By Sheila Phibbs
The Haldimand Press
HALDIMAND—Regardless of the season, weather has a significant affect on agriculture production. The summer of 2020 has proven no different with soaring temperatures, little rainfall for extended periods of time, and farmers working tirelessly in the face of the one variable over which they have no control.
According to Canfield grain producer Kim Turnbull, this year’s challenges began when the wet, cool weather delayed the spring planting. Once planted, the crops grew a good root system to try to stay alive. He says, “The stress on the crops is evident; the wheat plants have dried out and the wheat kernels will be smaller as a result and, therefore, have reduced yields.”
Turnbull further explains that a corn plant will curl its leaves up during the day to conserve moisture and soybeans may abort potential florets. He admits, “There’s not a whole lot any farmers can do to manage unless you are near a water source and have the ability to irrigate. Pray that one of the pop-up thunderstorms hits your fields!”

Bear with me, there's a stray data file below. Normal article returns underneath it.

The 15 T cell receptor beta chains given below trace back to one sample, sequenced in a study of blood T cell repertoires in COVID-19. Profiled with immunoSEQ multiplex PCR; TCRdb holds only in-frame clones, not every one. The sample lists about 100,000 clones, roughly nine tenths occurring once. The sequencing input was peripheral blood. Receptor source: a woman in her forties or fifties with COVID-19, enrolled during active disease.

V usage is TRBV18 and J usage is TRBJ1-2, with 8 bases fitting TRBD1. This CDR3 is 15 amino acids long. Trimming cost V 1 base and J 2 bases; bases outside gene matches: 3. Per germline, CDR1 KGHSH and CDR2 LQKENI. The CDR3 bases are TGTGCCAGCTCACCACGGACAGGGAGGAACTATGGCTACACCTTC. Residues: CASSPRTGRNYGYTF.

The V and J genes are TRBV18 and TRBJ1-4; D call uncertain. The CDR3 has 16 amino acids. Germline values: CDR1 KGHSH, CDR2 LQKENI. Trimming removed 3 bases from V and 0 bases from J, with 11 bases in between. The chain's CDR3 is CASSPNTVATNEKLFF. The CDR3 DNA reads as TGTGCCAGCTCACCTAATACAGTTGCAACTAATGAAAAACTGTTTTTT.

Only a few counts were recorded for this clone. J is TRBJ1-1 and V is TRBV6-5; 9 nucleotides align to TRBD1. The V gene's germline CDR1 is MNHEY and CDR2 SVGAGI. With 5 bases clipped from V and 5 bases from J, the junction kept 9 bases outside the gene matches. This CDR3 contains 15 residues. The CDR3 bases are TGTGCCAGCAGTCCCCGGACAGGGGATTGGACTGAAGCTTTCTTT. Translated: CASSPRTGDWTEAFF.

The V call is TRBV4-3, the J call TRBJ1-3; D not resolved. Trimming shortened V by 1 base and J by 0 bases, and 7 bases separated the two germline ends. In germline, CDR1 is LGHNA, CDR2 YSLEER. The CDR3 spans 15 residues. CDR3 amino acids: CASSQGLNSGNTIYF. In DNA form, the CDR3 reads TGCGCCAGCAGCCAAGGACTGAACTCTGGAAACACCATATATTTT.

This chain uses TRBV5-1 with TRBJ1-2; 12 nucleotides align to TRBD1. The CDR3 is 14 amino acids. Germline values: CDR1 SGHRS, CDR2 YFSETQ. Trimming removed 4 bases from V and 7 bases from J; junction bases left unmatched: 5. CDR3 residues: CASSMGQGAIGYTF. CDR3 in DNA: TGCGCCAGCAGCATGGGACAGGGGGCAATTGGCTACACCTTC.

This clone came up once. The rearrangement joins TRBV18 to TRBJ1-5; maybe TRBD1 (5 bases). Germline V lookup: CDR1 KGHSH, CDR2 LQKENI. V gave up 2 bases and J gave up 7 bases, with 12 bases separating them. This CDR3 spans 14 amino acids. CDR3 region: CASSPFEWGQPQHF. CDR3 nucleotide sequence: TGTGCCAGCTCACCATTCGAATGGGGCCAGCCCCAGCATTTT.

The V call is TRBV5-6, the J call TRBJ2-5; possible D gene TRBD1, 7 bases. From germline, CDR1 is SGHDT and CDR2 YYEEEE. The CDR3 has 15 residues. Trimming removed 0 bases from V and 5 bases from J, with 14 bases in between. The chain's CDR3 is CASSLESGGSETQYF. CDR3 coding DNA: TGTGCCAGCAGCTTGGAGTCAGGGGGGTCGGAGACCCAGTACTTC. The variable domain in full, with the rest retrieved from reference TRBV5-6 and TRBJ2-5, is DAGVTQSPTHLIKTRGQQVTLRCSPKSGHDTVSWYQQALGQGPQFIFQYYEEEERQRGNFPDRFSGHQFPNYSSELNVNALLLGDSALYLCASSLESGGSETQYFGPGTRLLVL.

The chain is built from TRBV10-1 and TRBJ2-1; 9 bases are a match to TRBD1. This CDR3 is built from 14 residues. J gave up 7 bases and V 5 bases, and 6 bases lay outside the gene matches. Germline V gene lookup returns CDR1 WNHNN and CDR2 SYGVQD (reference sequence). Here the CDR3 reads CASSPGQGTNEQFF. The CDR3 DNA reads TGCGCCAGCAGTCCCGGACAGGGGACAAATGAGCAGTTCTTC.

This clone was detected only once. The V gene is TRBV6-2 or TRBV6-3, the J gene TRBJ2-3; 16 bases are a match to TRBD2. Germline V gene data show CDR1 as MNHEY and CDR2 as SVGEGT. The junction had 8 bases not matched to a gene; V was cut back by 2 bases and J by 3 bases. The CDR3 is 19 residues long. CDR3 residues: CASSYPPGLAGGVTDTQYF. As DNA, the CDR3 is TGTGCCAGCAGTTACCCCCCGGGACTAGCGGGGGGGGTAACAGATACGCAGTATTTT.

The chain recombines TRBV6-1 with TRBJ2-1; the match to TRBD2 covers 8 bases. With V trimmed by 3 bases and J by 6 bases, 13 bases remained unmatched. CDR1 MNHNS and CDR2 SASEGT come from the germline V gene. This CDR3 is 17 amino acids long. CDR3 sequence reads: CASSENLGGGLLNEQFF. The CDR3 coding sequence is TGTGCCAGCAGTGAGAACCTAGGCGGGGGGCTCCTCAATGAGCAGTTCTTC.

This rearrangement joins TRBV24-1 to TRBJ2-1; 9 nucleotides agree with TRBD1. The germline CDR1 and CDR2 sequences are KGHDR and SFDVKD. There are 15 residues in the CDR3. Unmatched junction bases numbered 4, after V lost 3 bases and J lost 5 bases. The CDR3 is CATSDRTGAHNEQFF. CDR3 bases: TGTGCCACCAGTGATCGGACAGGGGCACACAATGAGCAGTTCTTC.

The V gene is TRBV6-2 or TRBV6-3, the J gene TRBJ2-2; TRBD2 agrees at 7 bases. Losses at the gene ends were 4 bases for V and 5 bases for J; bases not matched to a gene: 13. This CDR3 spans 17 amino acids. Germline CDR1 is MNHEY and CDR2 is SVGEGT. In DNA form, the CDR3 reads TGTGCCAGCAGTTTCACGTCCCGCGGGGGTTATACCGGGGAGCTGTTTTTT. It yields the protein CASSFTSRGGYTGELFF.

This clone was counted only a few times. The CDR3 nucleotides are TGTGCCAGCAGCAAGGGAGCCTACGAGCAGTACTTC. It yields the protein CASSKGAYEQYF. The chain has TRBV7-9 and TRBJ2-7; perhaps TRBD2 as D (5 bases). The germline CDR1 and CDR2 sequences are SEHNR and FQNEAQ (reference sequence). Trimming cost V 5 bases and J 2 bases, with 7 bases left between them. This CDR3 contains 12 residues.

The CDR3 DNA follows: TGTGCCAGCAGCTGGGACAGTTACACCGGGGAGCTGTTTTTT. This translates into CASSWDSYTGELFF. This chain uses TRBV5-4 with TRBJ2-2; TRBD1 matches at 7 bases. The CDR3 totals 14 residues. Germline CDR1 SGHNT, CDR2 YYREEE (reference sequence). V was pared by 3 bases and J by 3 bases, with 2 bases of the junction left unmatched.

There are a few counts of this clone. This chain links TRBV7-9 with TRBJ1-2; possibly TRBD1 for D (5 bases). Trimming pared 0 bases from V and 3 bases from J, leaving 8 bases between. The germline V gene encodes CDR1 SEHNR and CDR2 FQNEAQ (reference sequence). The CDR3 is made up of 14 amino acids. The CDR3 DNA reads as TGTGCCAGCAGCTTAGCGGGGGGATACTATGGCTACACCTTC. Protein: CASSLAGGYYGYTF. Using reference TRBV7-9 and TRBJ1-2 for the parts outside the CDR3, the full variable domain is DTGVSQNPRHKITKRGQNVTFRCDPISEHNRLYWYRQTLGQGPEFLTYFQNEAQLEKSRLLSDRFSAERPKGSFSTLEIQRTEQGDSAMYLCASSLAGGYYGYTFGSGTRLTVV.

Irrigation is critical for Snyder’s Sweet Corn near York, which is owned and operated by Tom and Brenda Snyder. Brenda says, “These hot dry days sure are a challenge when you don’t have access to water. We do not take for granted that we do, and we have definitely been using our resources a lot lately.”
They are in the process of switching all of their irrigation over to the subsurface drip system and Brenda says, “We are so very thankful for it! We try to never let our sweet corn crop have a bad day and so we are always proactive in our watering plan.”
In fact, the weeks leading up to the opening of the sweet corn season have involved some sleepless nights as Tom has operated overhead irrigation through the night. Brenda explains this is more efficient than daytime overhead irrigation, which can be hindered by sun and wind and can risk burning the plants. She says, “Our crop has definitely responded well to his care and our sweet corn is looking a-maize-ing!”